WASHINGTON -- Not until Howard Dean, the 21st-century candidate of the Internet, achieved old-fashioned 20th-century laurels of simultaneous Newsweek and Time cover stories did the skeptical realize he really may become the Democratic presidential nominee. The party's establishment, however, still cannot understand the phenomenon, which is perfectly clear to his own managers.
Dean utilizes the technology of 2004 to solve the insurgent's usually fatal fund-raising shortcomings, while his opponents are mired in 1992. He also benefits from the institutional memory of campaign manager Joe Trippi, who understands the historic importance of the Iowa and New Hampshire tests that his opponents have downgraded. But the former governor of Vermont is now the Democrats' recognized front-runner mainly because he is the Anti-Bush.
Dean's campaign is a remorseless assault on George W. Bush, far exceeding his opponents'. Humorless and unsmiling, the country doctor with upper-class roots pummels the incumbent president. He has tapped into pure hatred by rank-and-file Democrats of the reigning Republican that I have never seen in 44 years of campaign watching. Not Richard Nixon, Ronald Reagan or even Bill Clinton generated such animosity.
Dean stays far in front of the nine-candidate pack in Bush-bashing. His latest coup was a television ad, run in the president's home state of Texas, showing Dean on camera denouncing Bush ("The only way to beat George Bush is to stand up to him"). That feeds Dean frenzy among Democrats. Every other candidate, even the pleasant Sen. Joe Lieberman, bashes Bush regularly. Nobody, however, does it with Dean's relish. Only the Dean camp perceived early on that Democratic voters wanted no optimistic messages of growth but attacks on the president who has been demonized ever since the Florida recount. Sen. John Kerry and Rep. Richard Gephardt caught on belatedly, and Lieberman less vigorously.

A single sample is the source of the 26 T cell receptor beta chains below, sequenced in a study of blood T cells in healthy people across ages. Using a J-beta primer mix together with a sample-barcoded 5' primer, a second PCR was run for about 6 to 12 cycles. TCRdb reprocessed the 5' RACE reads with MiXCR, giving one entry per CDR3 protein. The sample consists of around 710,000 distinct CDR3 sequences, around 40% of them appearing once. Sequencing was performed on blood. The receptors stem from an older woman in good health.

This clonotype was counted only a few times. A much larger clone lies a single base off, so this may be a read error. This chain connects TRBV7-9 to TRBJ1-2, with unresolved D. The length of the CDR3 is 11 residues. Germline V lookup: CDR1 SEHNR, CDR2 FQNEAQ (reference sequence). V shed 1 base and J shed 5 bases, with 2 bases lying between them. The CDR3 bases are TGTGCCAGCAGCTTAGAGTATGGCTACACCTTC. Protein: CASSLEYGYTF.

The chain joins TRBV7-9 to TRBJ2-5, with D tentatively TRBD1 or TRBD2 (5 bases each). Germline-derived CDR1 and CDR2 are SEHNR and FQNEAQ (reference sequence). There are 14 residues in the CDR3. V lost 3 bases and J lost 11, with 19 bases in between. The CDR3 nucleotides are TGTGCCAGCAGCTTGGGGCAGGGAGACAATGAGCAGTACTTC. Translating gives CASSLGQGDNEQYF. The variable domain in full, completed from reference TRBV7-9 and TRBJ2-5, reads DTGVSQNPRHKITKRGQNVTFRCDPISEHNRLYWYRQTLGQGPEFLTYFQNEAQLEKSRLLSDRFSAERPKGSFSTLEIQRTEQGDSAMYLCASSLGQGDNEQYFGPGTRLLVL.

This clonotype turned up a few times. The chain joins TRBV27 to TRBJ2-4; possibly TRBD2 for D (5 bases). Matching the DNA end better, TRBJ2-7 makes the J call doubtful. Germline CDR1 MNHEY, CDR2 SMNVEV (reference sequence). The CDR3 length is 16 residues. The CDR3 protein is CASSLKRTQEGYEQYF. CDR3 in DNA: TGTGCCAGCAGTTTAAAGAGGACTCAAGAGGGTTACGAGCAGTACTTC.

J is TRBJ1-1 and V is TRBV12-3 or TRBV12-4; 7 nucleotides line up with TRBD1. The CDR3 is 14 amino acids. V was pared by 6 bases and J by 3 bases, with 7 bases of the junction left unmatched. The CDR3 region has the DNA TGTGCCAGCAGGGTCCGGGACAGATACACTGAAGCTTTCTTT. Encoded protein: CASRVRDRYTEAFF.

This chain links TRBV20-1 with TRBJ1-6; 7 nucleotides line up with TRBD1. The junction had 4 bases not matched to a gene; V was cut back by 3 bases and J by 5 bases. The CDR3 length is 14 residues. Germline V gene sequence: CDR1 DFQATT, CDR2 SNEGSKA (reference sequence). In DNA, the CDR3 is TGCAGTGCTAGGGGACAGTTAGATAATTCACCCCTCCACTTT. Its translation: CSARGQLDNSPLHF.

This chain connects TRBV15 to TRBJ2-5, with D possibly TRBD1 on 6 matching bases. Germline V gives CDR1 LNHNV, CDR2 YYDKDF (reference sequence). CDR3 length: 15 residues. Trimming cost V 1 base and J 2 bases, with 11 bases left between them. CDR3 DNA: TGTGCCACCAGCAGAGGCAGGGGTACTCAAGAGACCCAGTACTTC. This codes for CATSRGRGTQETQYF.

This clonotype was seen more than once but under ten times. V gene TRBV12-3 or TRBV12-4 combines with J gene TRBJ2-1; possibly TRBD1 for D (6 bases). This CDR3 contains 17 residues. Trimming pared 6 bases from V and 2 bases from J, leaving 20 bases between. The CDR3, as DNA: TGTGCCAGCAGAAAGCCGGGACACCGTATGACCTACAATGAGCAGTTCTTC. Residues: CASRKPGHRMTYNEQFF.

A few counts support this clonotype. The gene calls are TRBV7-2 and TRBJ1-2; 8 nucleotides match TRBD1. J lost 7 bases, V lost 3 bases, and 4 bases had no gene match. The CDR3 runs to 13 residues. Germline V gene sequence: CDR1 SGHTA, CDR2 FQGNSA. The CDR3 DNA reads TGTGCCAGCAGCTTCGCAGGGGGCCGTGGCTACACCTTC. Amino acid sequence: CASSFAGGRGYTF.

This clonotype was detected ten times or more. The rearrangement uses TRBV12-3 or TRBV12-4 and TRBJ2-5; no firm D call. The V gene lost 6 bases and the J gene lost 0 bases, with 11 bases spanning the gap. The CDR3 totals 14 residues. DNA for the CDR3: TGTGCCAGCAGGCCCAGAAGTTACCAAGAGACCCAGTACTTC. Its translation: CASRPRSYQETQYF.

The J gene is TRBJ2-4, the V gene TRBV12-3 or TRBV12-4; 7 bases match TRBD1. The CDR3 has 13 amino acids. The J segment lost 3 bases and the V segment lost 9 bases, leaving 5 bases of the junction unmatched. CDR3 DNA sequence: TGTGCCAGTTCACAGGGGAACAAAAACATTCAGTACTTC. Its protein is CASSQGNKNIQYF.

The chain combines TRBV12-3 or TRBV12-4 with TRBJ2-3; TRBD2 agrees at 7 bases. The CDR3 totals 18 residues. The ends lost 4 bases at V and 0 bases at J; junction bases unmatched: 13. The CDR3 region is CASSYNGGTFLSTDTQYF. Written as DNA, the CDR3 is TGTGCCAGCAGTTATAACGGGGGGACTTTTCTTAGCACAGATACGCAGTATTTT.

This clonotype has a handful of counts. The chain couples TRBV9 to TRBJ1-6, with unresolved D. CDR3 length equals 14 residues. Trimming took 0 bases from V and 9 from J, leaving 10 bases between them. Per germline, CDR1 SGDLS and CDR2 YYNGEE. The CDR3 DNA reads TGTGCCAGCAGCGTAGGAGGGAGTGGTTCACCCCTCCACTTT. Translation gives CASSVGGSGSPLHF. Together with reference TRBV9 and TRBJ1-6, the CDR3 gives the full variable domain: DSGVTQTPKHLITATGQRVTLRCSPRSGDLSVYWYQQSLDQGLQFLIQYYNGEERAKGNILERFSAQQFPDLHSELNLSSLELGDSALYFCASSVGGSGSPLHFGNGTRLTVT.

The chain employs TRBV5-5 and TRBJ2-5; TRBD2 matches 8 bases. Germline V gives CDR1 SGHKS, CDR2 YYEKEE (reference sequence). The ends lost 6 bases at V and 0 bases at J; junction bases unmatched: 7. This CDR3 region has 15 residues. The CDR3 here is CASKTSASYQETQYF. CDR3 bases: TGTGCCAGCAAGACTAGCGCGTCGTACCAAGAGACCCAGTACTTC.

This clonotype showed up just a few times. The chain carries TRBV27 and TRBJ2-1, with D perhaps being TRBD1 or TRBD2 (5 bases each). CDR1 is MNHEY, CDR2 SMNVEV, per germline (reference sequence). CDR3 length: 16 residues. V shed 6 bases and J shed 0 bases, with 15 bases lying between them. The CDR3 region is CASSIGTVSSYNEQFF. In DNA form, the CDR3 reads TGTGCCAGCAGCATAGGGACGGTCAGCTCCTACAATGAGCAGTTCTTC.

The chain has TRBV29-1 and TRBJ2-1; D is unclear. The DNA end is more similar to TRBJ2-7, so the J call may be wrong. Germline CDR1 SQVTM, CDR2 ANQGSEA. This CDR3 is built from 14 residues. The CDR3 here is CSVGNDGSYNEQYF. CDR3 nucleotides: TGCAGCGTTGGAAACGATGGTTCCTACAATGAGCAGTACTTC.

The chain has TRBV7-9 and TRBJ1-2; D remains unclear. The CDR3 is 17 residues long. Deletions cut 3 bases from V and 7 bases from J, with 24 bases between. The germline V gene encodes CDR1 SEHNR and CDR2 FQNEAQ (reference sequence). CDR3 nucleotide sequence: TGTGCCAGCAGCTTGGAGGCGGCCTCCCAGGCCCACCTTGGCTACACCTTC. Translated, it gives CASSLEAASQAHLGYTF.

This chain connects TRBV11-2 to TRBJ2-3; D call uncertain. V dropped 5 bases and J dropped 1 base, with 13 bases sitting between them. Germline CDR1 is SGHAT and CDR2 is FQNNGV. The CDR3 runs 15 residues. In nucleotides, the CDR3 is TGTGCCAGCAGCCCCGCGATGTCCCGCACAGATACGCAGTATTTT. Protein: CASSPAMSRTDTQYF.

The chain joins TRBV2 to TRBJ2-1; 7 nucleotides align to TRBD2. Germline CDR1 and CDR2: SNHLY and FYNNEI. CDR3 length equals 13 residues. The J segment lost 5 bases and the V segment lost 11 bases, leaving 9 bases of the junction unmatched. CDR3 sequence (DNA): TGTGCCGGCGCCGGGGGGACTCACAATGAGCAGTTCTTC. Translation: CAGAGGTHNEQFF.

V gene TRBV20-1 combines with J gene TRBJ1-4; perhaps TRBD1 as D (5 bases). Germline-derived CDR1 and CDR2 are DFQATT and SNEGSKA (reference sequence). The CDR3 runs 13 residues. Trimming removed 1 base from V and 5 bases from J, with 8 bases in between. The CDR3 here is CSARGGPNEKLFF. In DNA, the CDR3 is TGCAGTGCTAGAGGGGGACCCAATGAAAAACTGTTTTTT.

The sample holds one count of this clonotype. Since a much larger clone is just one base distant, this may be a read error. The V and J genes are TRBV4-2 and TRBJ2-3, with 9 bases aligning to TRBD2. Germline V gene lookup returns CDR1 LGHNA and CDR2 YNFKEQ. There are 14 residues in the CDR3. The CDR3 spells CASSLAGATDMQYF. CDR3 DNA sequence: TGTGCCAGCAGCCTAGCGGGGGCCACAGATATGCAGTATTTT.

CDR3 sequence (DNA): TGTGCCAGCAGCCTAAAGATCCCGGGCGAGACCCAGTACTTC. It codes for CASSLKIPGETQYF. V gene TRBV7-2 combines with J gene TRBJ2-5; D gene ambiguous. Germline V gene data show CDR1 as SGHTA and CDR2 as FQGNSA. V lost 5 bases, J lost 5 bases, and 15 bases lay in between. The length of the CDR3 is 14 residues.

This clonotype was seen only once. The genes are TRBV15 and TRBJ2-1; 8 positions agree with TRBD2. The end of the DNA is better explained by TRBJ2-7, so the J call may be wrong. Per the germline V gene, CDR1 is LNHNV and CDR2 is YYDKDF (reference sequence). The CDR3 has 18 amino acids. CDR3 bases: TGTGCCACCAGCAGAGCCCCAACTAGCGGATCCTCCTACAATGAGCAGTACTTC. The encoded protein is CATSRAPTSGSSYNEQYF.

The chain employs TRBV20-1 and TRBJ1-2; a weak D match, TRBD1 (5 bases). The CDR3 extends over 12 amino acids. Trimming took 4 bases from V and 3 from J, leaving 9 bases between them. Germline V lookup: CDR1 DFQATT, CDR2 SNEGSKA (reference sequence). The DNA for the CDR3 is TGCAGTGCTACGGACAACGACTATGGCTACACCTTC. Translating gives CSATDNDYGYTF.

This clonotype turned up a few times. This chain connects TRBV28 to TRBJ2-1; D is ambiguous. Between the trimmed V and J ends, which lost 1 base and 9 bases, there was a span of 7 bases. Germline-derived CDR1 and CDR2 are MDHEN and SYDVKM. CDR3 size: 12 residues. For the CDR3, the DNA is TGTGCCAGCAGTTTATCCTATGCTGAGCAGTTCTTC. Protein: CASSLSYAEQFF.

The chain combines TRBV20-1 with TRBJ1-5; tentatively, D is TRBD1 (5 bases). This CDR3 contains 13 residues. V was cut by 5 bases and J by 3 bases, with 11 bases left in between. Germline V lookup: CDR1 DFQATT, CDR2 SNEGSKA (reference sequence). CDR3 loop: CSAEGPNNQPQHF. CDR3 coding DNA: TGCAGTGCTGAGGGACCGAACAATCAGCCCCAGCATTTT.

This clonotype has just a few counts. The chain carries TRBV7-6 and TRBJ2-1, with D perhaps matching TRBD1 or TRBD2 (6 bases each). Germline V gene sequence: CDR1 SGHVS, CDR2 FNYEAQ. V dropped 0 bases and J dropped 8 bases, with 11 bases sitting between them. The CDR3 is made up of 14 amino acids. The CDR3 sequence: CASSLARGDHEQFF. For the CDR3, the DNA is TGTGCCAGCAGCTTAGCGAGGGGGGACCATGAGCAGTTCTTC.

While Trippi is celebrated for harvesting big money through contemporary technology, he is also a 47-year-old politician who remembers the recent past. I first interviewed him in 1984 when he worked for Walter F. Mondale in his second presidential campaign. Trippi had not been engaged in such an effort since 1988, but he is a rare political operative today who always appreciated the potential of New Hampshire and Iowa.
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